Wordpress has pushed out a fix for a very critical exploit, which allowed anyone to modify any post or page on any Wordpress site. Because of its critical nature, the exploit was kept strictly secret until a fix was available. They did contact sites like Cloudflare and certain Wordpress hosting companies to have them set up protection rules in their web-application firewalls in advance of making the exploit public.
If you do not have automatic updates enabled on your Wordpress installation, make sure to update fast.
Not security news exactly, but it still feels relevant. Gitlab had a huge problem when production data was accidentally deleted (300 GB of it), and it turned out that none of the five backup methods they relied upon seemed to work. To their defence, they have been exceptionally transparant while reporting on this. But most importantly it serves as a huge reminder that backups only count as backups when you've tested them.
Some positive security news, for a change. According to Mozilla, more than half of internet traffic is now encrypted with HTTPS. In recent years initiatives like Let's Encrypt, Cloudflare SSL and Google preferring HTTPS sites in their rankings have moved us along at a high pace. We're still a while away from full encryption, but we're on the right track.
For those who want to understand HTTPS better, this is a good and to the point explanation of how an HTTPS connection is established.
I've previously mentioned LeakedSource, the service that stores hacked databases and let's you examine leaked datasets. There was quite a lot of debate on LeakedSource's usefulness to malicious hackers, and the ethics of the service itself.
It seems this service has been shut down, possibly by law enforcement. When trying to visit the site a Cloudflare cache was still available, but that's it. For now, if you want to know what data of yours was compromised in a public breach, Troy Hunt's Have I been pwned is your best bet.
Netgear routers are, again, found vulnerable to a high-impact exploit. The admin interface has a mechanism that accepts a password recovery token. It turns out whatever you send as a token, you always get logged in. It can be used locally, like at home or in public WiFi spots, or used remotely if you have remote admin interface enabled (which you really shouldn't). Patching your router is highly advised, although it seems that not all routers have a patch available yet.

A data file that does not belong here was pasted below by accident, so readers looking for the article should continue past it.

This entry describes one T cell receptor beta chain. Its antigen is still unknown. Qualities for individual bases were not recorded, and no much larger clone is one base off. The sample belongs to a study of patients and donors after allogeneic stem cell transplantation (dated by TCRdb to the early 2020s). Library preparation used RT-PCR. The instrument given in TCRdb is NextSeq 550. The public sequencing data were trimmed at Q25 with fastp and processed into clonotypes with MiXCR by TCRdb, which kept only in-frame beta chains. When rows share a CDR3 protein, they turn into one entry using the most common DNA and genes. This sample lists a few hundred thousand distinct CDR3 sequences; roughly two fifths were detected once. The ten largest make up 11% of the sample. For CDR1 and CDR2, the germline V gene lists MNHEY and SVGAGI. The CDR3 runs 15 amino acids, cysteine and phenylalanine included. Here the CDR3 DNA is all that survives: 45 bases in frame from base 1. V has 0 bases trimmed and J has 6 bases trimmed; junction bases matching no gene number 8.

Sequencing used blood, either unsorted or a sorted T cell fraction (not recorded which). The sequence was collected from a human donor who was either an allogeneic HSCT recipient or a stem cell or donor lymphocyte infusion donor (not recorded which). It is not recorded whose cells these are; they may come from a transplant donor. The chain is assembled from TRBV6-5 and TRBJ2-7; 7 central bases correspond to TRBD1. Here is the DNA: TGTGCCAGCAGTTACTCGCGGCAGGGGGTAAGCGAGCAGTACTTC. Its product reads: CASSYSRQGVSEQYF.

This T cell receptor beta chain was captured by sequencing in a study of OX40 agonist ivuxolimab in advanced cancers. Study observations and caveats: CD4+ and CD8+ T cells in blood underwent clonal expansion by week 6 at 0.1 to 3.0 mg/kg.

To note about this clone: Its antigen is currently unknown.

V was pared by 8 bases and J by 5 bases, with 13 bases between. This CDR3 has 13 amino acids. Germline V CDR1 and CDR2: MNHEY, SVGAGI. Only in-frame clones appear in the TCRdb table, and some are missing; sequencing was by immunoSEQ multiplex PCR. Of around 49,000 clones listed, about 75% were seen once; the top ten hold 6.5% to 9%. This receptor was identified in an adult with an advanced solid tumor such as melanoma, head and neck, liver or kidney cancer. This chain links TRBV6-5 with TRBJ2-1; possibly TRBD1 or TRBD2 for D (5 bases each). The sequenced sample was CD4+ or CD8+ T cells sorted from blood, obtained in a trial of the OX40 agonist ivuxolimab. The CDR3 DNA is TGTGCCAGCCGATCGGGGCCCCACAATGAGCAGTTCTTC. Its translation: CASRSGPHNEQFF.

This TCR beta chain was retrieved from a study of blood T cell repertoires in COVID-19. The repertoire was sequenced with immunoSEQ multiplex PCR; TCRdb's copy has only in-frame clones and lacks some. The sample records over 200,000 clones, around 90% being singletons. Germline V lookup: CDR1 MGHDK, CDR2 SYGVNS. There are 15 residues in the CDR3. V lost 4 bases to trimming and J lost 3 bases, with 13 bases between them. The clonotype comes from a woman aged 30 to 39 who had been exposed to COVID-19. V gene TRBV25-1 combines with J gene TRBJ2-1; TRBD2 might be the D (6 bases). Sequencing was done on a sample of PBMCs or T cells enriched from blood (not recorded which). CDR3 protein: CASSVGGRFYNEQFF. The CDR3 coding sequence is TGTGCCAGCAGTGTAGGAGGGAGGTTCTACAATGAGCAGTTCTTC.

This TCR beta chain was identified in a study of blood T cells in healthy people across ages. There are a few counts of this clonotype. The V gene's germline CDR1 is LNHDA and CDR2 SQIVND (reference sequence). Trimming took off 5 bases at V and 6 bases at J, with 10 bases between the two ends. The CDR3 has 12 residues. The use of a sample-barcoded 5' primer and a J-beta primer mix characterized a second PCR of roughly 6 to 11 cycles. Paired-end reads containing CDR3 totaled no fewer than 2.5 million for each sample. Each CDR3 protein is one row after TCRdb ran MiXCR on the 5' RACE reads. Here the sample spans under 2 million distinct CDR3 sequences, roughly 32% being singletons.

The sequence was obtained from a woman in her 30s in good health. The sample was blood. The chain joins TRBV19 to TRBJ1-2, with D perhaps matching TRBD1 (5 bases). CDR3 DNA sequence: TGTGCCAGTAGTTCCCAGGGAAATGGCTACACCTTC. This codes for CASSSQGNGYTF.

Funnily, the exploit was found by a security researcher who was too lazy to get out of bed to reset the router, so he decided to see if he could break in remotely. If that isn't a nice anecdote to highlight our current router security landscape.
Google has released a set of improvements to G Suite (previously Google Apps). Among them is the support for enforcing the usage of physical 2fa keys like Yubikey, and the availability of a hosted S/MIME service to encrypts messages all the way to the recipients inbox, regardless of in-between hops like forwarders and relays. For a more thorough explanation of these two changes, see this article on Threatpost.
Having strong passwords is one thing, but its benefits are often negated by horrible password recovery mechanisms, like 'security questions'. Facebook and Github have started a collaboration on 'delegated account recovery', where if you loose access to your Github account you can regain access by authenticating with your Facebook account and using a Github-specific token that you stored there. The reverse will also be implemented, and they hope that other services will follow suit.
Pleasant, albeit very high-level, interview with Slack's Chief Security Officer. In the article they link to a recently published white paper by Slack on how they handle security, which provides a more elaborate overview.
Someone made a robot to defeat the "I'm not a robot" captcha. Not exactly scalable to a full fake-accounts-making botnet, but funny nonetheless :-)